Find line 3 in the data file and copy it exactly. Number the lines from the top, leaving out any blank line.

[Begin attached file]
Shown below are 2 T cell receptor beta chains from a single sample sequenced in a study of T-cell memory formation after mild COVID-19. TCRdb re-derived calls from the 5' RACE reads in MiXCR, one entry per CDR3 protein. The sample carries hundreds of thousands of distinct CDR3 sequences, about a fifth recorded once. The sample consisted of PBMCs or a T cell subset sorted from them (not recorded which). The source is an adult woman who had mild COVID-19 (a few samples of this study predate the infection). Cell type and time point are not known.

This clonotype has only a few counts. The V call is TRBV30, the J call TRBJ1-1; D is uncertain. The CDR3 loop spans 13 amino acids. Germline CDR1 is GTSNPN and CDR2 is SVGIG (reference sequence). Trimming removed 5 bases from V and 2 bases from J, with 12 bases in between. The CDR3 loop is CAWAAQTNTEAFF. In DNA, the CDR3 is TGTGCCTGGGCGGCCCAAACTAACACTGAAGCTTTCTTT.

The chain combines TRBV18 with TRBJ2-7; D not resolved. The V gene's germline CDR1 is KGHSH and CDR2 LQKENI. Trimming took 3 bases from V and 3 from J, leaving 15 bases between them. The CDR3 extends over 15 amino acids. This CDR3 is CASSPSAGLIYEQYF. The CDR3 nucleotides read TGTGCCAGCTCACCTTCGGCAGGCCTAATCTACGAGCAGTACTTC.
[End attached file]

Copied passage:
The chain combines TRBV18 with TRBJ2-7; D not resolved. The V gene's germline CDR1 is KGHSH and CDR2 LQKENI. Trimming took 3 bases from V and 3 from J, leaving 15 bases between them. The CDR3 extends over 15 amino acids. This CDR3 is CASSPSAGLIYEQYF. The CDR3 nucleotides read TGTGCCAGCTCACCTTCGGCAGGCCTAATCTACGAGCAGTACTTC.